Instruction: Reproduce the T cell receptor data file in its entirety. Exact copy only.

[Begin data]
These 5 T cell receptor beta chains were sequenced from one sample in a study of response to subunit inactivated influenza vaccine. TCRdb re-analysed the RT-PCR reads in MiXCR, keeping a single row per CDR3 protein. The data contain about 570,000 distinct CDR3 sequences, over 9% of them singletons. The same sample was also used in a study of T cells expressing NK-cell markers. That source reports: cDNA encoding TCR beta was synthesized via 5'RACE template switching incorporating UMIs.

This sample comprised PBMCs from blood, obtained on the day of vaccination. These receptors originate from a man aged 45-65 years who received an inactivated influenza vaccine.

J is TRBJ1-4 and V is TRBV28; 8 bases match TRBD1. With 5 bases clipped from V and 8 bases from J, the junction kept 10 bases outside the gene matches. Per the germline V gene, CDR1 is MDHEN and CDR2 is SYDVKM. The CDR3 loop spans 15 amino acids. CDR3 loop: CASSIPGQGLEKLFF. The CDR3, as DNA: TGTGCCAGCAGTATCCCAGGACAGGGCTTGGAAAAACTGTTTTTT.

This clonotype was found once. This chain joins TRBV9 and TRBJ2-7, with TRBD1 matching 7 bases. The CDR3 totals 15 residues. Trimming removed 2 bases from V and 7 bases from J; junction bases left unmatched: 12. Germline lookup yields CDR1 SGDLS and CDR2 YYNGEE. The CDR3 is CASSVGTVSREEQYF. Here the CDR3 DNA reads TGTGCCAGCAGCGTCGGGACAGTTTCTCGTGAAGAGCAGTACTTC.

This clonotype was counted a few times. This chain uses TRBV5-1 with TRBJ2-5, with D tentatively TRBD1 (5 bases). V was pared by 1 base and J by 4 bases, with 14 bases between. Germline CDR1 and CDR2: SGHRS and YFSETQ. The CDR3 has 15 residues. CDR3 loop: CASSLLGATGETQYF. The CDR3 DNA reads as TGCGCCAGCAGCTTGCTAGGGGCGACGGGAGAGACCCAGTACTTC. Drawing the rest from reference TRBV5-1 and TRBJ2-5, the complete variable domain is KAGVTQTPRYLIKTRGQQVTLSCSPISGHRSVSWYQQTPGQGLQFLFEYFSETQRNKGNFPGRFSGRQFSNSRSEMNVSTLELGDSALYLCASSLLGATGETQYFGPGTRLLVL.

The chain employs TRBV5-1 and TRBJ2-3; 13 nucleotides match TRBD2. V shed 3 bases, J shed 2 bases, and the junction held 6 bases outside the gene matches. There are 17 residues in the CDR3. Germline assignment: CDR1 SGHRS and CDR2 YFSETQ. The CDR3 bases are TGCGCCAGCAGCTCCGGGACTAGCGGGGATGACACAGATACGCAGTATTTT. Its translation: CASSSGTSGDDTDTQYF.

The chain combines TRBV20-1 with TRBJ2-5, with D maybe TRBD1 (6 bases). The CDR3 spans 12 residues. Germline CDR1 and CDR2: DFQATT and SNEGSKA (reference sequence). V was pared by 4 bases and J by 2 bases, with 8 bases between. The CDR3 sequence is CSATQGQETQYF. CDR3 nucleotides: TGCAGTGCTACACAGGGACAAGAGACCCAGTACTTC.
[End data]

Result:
These 5 T cell receptor beta chains were sequenced from one sample in a study of response to subunit inactivated influenza vaccine. TCRdb re-analysed the RT-PCR reads in MiXCR, keeping a single row per CDR3 protein. The data contain about 570,000 distinct CDR3 sequences, over 9% of them singletons. The same sample was also used in a study of T cells expressing NK-cell markers. That source reports: cDNA encoding TCR beta was synthesized via 5'RACE template switching incorporating UMIs.

This sample comprised PBMCs from blood, obtained on the day of vaccination. These receptors originate from a man aged 45-65 years who received an inactivated influenza vaccine.

J is TRBJ1-4 and V is TRBV28; 8 bases match TRBD1. With 5 bases clipped from V and 8 bases from J, the junction kept 10 bases outside the gene matches. Per the germline V gene, CDR1 is MDHEN and CDR2 is SYDVKM. The CDR3 loop spans 15 amino acids. CDR3 loop: CASSIPGQGLEKLFF. The CDR3, as DNA: TGTGCCAGCAGTATCCCAGGACAGGGCTTGGAAAAACTGTTTTTT.

This clonotype was found once. This chain joins TRBV9 and TRBJ2-7, with TRBD1 matching 7 bases. The CDR3 totals 15 residues. Trimming removed 2 bases from V and 7 bases from J; junction bases left unmatched: 12. Germline lookup yields CDR1 SGDLS and CDR2 YYNGEE. The CDR3 is CASSVGTVSREEQYF. Here the CDR3 DNA reads TGTGCCAGCAGCGTCGGGACAGTTTCTCGTGAAGAGCAGTACTTC.

This clonotype was counted a few times. This chain uses TRBV5-1 with TRBJ2-5, with D tentatively TRBD1 (5 bases). V was pared by 1 base and J by 4 bases, with 14 bases between. Germline CDR1 and CDR2: SGHRS and YFSETQ. The CDR3 has 15 residues. CDR3 loop: CASSLLGATGETQYF. The CDR3 DNA reads as TGCGCCAGCAGCTTGCTAGGGGCGACGGGAGAGACCCAGTACTTC. Drawing the rest from reference TRBV5-1 and TRBJ2-5, the complete variable domain is KAGVTQTPRYLIKTRGQQVTLSCSPISGHRSVSWYQQTPGQGLQFLFEYFSETQRNKGNFPGRFSGRQFSNSRSEMNVSTLELGDSALYLCASSLLGATGETQYFGPGTRLLVL.

The chain employs TRBV5-1 and TRBJ2-3; 13 nucleotides match TRBD2. V shed 3 bases, J shed 2 bases, and the junction held 6 bases outside the gene matches. There are 17 residues in the CDR3. Germline assignment: CDR1 SGHRS and CDR2 YFSETQ. The CDR3 bases are TGCGCCAGCAGCTCCGGGACTAGCGGGGATGACACAGATACGCAGTATTTT. Its translation: CASSSGTSGDDTDTQYF.

The chain combines TRBV20-1 with TRBJ2-5, with D maybe TRBD1 (6 bases). The CDR3 spans 12 residues. Germline CDR1 and CDR2: DFQATT and SNEGSKA (reference sequence). V was pared by 4 bases and J by 2 bases, with 8 bases between. The CDR3 sequence is CSATQGQETQYF. CDR3 nucleotides: TGCAGTGCTACACAGGGACAAGAGACCCAGTACTTC.